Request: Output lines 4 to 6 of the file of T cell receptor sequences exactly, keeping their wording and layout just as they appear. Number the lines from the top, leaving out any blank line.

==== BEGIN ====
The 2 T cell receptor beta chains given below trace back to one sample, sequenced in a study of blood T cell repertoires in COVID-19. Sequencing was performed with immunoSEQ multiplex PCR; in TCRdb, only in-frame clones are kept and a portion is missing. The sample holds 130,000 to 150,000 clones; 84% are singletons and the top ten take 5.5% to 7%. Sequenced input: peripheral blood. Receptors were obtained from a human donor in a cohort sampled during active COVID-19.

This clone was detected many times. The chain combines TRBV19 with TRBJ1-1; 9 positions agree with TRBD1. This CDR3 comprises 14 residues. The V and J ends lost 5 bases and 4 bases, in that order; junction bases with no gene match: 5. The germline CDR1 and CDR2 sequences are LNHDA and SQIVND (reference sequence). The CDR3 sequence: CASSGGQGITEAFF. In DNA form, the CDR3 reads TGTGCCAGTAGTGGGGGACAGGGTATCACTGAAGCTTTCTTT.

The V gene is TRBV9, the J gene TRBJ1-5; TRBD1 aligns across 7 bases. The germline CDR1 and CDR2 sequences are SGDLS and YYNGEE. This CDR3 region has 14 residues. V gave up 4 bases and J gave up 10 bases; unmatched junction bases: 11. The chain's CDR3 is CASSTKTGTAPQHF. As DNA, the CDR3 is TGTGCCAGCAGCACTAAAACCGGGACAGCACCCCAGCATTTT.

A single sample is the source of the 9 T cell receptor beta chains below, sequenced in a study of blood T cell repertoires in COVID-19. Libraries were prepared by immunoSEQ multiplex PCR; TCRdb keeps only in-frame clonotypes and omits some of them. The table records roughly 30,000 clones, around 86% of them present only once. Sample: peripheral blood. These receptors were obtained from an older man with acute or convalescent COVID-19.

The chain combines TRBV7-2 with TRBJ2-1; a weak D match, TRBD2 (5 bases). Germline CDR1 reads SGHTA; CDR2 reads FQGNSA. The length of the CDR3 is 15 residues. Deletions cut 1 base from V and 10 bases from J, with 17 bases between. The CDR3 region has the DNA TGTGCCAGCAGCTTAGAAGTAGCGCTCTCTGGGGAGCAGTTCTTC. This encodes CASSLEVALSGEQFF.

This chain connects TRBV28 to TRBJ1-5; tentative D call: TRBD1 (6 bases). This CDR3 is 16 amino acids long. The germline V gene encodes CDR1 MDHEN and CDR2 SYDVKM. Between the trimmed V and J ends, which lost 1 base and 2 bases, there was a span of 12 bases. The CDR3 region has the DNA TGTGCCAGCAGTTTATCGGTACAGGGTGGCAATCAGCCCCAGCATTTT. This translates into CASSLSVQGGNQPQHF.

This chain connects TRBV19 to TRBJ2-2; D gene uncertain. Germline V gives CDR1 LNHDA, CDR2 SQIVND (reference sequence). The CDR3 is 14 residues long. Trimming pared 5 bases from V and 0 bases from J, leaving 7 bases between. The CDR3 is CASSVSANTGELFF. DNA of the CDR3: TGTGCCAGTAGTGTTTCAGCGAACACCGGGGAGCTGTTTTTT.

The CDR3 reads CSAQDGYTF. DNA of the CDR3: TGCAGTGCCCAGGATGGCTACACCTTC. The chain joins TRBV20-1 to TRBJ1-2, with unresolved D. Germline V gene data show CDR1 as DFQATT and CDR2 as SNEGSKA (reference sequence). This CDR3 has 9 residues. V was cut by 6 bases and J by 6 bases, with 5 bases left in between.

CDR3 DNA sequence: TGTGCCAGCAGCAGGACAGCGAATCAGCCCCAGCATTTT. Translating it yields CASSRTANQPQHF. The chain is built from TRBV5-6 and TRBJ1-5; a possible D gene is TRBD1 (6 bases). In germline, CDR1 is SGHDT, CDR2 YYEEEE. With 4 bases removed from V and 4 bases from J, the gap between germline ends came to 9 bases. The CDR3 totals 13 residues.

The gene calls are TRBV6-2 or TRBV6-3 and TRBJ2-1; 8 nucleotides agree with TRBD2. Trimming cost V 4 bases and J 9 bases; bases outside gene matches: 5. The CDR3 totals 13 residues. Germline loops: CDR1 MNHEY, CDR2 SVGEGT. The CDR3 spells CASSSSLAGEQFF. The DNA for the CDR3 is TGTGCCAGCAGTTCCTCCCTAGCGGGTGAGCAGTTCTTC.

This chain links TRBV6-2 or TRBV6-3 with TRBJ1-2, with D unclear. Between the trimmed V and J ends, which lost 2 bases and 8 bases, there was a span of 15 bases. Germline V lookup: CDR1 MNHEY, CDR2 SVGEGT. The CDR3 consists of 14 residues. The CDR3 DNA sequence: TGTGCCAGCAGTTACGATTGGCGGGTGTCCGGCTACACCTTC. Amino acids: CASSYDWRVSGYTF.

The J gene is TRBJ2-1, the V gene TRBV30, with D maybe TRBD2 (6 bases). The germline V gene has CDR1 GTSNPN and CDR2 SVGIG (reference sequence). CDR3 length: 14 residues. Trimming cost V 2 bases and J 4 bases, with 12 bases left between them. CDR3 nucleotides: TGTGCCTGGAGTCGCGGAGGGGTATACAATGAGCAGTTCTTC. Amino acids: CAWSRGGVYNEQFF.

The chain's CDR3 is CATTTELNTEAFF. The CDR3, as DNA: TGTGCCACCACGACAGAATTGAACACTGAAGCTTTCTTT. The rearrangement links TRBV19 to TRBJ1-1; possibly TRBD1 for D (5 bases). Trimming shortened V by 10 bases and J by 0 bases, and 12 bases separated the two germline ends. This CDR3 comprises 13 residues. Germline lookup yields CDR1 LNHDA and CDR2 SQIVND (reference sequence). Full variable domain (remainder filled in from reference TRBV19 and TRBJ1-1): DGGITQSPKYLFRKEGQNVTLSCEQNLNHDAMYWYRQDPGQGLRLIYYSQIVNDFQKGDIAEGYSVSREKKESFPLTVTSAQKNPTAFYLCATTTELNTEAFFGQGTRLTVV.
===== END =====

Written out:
A single sample is the source of the 9 T cell receptor beta chains below, sequenced in a study of blood T cell repertoires in COVID-19. Libraries were prepared by immunoSEQ multiplex PCR; TCRdb keeps only in-frame clonotypes and omits some of them. The table records roughly 30,000 clones, around 86% of them present only once. Sample: peripheral blood. These receptors were obtained from an older man with acute or convalescent COVID-19.

The chain combines TRBV7-2 with TRBJ2-1; a weak D match, TRBD2 (5 bases). Germline CDR1 reads SGHTA; CDR2 reads FQGNSA. The length of the CDR3 is 15 residues. Deletions cut 1 base from V and 10 bases from J, with 17 bases between. The CDR3 region has the DNA TGTGCCAGCAGCTTAGAAGTAGCGCTCTCTGGGGAGCAGTTCTTC. This encodes CASSLEVALSGEQFF.

This chain connects TRBV28 to TRBJ1-5; tentative D call: TRBD1 (6 bases). This CDR3 is 16 amino acids long. The germline V gene encodes CDR1 MDHEN and CDR2 SYDVKM. Between the trimmed V and J ends, which lost 1 base and 2 bases, there was a span of 12 bases. The CDR3 region has the DNA TGTGCCAGCAGTTTATCGGTACAGGGTGGCAATCAGCCCCAGCATTTT. This translates into CASSLSVQGGNQPQHF.